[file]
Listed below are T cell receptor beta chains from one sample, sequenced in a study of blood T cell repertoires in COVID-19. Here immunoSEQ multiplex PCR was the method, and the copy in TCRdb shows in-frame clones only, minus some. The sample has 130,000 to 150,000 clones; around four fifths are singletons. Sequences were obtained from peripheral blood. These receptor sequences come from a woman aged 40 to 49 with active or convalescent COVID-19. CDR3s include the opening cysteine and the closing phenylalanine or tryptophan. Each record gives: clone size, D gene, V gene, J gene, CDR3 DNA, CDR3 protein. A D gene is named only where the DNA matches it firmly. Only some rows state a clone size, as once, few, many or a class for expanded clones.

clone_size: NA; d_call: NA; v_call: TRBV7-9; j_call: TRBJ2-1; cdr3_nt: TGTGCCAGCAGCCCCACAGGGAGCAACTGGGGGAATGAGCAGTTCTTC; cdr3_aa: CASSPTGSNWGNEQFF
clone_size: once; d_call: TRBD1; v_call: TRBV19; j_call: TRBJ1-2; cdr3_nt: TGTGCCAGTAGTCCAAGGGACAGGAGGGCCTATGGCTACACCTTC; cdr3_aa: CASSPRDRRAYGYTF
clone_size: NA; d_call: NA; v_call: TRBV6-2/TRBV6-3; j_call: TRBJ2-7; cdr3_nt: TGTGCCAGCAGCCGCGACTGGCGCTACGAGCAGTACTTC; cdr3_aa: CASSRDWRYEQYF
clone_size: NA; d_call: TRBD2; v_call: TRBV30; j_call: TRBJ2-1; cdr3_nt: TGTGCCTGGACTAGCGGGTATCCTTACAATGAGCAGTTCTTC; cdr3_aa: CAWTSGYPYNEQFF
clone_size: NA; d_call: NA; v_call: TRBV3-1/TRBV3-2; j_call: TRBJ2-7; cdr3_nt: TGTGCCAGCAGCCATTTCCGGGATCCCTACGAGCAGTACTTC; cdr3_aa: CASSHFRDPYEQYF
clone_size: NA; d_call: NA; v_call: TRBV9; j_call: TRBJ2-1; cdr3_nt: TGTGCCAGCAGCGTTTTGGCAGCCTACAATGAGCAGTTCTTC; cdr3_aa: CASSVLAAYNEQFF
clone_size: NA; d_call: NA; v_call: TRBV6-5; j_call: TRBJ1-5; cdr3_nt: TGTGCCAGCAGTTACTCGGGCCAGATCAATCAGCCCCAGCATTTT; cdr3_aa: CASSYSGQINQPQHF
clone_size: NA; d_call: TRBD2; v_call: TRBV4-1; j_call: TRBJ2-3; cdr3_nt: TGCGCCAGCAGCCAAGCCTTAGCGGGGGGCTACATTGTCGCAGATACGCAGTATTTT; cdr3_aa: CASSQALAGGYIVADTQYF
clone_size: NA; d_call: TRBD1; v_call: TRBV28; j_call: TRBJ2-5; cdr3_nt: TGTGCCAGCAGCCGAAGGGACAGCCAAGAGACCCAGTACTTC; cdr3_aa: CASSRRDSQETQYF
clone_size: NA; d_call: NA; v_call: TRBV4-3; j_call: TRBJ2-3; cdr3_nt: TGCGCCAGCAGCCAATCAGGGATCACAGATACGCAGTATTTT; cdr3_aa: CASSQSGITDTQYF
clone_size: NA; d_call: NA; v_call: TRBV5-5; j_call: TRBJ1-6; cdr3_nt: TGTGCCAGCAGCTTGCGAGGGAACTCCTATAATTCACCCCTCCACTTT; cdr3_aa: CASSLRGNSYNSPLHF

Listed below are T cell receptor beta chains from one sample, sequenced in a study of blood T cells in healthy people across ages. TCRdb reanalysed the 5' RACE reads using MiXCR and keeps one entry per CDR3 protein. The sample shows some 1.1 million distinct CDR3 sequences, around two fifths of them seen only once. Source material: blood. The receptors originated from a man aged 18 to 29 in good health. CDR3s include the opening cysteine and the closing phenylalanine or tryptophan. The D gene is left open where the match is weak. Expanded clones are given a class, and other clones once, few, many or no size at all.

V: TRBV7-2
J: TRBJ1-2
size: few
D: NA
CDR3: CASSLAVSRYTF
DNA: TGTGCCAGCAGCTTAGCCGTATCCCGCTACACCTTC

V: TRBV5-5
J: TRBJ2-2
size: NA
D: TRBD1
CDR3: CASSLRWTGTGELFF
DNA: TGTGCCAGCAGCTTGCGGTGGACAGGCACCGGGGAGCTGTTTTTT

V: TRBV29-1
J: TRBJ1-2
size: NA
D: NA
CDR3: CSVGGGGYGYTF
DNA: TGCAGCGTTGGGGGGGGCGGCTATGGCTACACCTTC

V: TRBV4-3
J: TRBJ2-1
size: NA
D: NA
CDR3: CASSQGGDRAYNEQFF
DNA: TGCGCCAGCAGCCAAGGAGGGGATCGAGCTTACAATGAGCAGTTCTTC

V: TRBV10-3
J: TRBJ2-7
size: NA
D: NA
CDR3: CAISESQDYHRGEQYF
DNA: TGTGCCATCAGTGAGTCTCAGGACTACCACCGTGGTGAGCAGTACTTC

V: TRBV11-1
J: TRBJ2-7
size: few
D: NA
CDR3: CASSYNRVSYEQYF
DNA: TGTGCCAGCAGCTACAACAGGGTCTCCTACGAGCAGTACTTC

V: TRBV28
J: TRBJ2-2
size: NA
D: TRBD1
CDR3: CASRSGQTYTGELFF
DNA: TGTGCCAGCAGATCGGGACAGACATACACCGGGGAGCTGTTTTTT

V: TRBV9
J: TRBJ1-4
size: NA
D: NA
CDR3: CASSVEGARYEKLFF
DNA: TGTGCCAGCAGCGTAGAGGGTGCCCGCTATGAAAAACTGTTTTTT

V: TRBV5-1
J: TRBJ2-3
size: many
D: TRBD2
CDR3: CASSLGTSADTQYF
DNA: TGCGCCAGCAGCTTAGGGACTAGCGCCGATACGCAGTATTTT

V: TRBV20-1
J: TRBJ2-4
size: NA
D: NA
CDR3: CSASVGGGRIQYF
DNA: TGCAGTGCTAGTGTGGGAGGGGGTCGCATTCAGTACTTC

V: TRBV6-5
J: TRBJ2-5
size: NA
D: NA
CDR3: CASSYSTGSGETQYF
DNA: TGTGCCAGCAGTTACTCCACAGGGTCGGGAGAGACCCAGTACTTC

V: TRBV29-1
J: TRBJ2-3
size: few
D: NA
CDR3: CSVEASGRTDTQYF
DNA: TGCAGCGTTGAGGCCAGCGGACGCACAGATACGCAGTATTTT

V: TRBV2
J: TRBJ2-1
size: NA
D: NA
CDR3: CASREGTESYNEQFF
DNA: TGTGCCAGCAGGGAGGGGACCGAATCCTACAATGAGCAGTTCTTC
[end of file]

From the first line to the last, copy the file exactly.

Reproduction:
Listed below are T cell receptor beta chains from one sample, sequenced in a study of blood T cell repertoires in COVID-19. Here immunoSEQ multiplex PCR was the method, and the copy in TCRdb shows in-frame clones only, minus some. The sample has 130,000 to 150,000 clones; around four fifths are singletons. Sequences were obtained from peripheral blood. These receptor sequences come from a woman aged 40 to 49 with active or convalescent COVID-19. CDR3s include the opening cysteine and the closing phenylalanine or tryptophan. Each record gives: clone size, D gene, V gene, J gene, CDR3 DNA, CDR3 protein. A D gene is named only where the DNA matches it firmly. Only some rows state a clone size, as once, few, many or a class for expanded clones.

clone_size: NA; d_call: NA; v_call: TRBV7-9; j_call: TRBJ2-1; cdr3_nt: TGTGCCAGCAGCCCCACAGGGAGCAACTGGGGGAATGAGCAGTTCTTC; cdr3_aa: CASSPTGSNWGNEQFF
clone_size: once; d_call: TRBD1; v_call: TRBV19; j_call: TRBJ1-2; cdr3_nt: TGTGCCAGTAGTCCAAGGGACAGGAGGGCCTATGGCTACACCTTC; cdr3_aa: CASSPRDRRAYGYTF
clone_size: NA; d_call: NA; v_call: TRBV6-2/TRBV6-3; j_call: TRBJ2-7; cdr3_nt: TGTGCCAGCAGCCGCGACTGGCGCTACGAGCAGTACTTC; cdr3_aa: CASSRDWRYEQYF
clone_size: NA; d_call: TRBD2; v_call: TRBV30; j_call: TRBJ2-1; cdr3_nt: TGTGCCTGGACTAGCGGGTATCCTTACAATGAGCAGTTCTTC; cdr3_aa: CAWTSGYPYNEQFF
clone_size: NA; d_call: NA; v_call: TRBV3-1/TRBV3-2; j_call: TRBJ2-7; cdr3_nt: TGTGCCAGCAGCCATTTCCGGGATCCCTACGAGCAGTACTTC; cdr3_aa: CASSHFRDPYEQYF
clone_size: NA; d_call: NA; v_call: TRBV9; j_call: TRBJ2-1; cdr3_nt: TGTGCCAGCAGCGTTTTGGCAGCCTACAATGAGCAGTTCTTC; cdr3_aa: CASSVLAAYNEQFF
clone_size: NA; d_call: NA; v_call: TRBV6-5; j_call: TRBJ1-5; cdr3_nt: TGTGCCAGCAGTTACTCGGGCCAGATCAATCAGCCCCAGCATTTT; cdr3_aa: CASSYSGQINQPQHF
clone_size: NA; d_call: TRBD2; v_call: TRBV4-1; j_call: TRBJ2-3; cdr3_nt: TGCGCCAGCAGCCAAGCCTTAGCGGGGGGCTACATTGTCGCAGATACGCAGTATTTT; cdr3_aa: CASSQALAGGYIVADTQYF
clone_size: NA; d_call: TRBD1; v_call: TRBV28; j_call: TRBJ2-5; cdr3_nt: TGTGCCAGCAGCCGAAGGGACAGCCAAGAGACCCAGTACTTC; cdr3_aa: CASSRRDSQETQYF
clone_size: NA; d_call: NA; v_call: TRBV4-3; j_call: TRBJ2-3; cdr3_nt: TGCGCCAGCAGCCAATCAGGGATCACAGATACGCAGTATTTT; cdr3_aa: CASSQSGITDTQYF
clone_size: NA; d_call: NA; v_call: TRBV5-5; j_call: TRBJ1-6; cdr3_nt: TGTGCCAGCAGCTTGCGAGGGAACTCCTATAATTCACCCCTCCACTTT; cdr3_aa: CASSLRGNSYNSPLHF

Listed below are T cell receptor beta chains from one sample, sequenced in a study of blood T cells in healthy people across ages. TCRdb reanalysed the 5' RACE reads using MiXCR and keeps one entry per CDR3 protein. The sample shows some 1.1 million distinct CDR3 sequences, around two fifths of them seen only once. Source material: blood. The receptors originated from a man aged 18 to 29 in good health. CDR3s include the opening cysteine and the closing phenylalanine or tryptophan. The D gene is left open where the match is weak. Expanded clones are given a class, and other clones once, few, many or no size at all.

V: TRBV7-2
J: TRBJ1-2
size: few
D: NA
CDR3: CASSLAVSRYTF
DNA: TGTGCCAGCAGCTTAGCCGTATCCCGCTACACCTTC

V: TRBV5-5
J: TRBJ2-2
size: NA
D: TRBD1
CDR3: CASSLRWTGTGELFF
DNA: TGTGCCAGCAGCTTGCGGTGGACAGGCACCGGGGAGCTGTTTTTT

V: TRBV29-1
J: TRBJ1-2
size: NA
D: NA
CDR3: CSVGGGGYGYTF
DNA: TGCAGCGTTGGGGGGGGCGGCTATGGCTACACCTTC

V: TRBV4-3
J: TRBJ2-1
size: NA
D: NA
CDR3: CASSQGGDRAYNEQFF
DNA: TGCGCCAGCAGCCAAGGAGGGGATCGAGCTTACAATGAGCAGTTCTTC

V: TRBV10-3
J: TRBJ2-7
size: NA
D: NA
CDR3: CAISESQDYHRGEQYF
DNA: TGTGCCATCAGTGAGTCTCAGGACTACCACCGTGGTGAGCAGTACTTC

V: TRBV11-1
J: TRBJ2-7
size: few
D: NA
CDR3: CASSYNRVSYEQYF
DNA: TGTGCCAGCAGCTACAACAGGGTCTCCTACGAGCAGTACTTC

V: TRBV28
J: TRBJ2-2
size: NA
D: TRBD1
CDR3: CASRSGQTYTGELFF
DNA: TGTGCCAGCAGATCGGGACAGACATACACCGGGGAGCTGTTTTTT

V: TRBV9
J: TRBJ1-4
size: NA
D: NA
CDR3: CASSVEGARYEKLFF
DNA: TGTGCCAGCAGCGTAGAGGGTGCCCGCTATGAAAAACTGTTTTTT

V: TRBV5-1
J: TRBJ2-3
size: many
D: TRBD2
CDR3: CASSLGTSADTQYF
DNA: TGCGCCAGCAGCTTAGGGACTAGCGCCGATACGCAGTATTTT

V: TRBV20-1
J: TRBJ2-4
size: NA
D: NA
CDR3: CSASVGGGRIQYF
DNA: TGCAGTGCTAGTGTGGGAGGGGGTCGCATTCAGTACTTC

V: TRBV6-5
J: TRBJ2-5
size: NA
D: NA
CDR3: CASSYSTGSGETQYF
DNA: TGTGCCAGCAGTTACTCCACAGGGTCGGGAGAGACCCAGTACTTC

V: TRBV29-1
J: TRBJ2-3
size: few
D: NA
CDR3: CSVEASGRTDTQYF
DNA: TGCAGCGTTGAGGCCAGCGGACGCACAGATACGCAGTATTTT

V: TRBV2
J: TRBJ2-1
size: NA
D: NA
CDR3: CASREGTESYNEQFF
DNA: TGTGCCAGCAGGGAGGGGACCGAATCCTACAATGAGCAGTTCTTC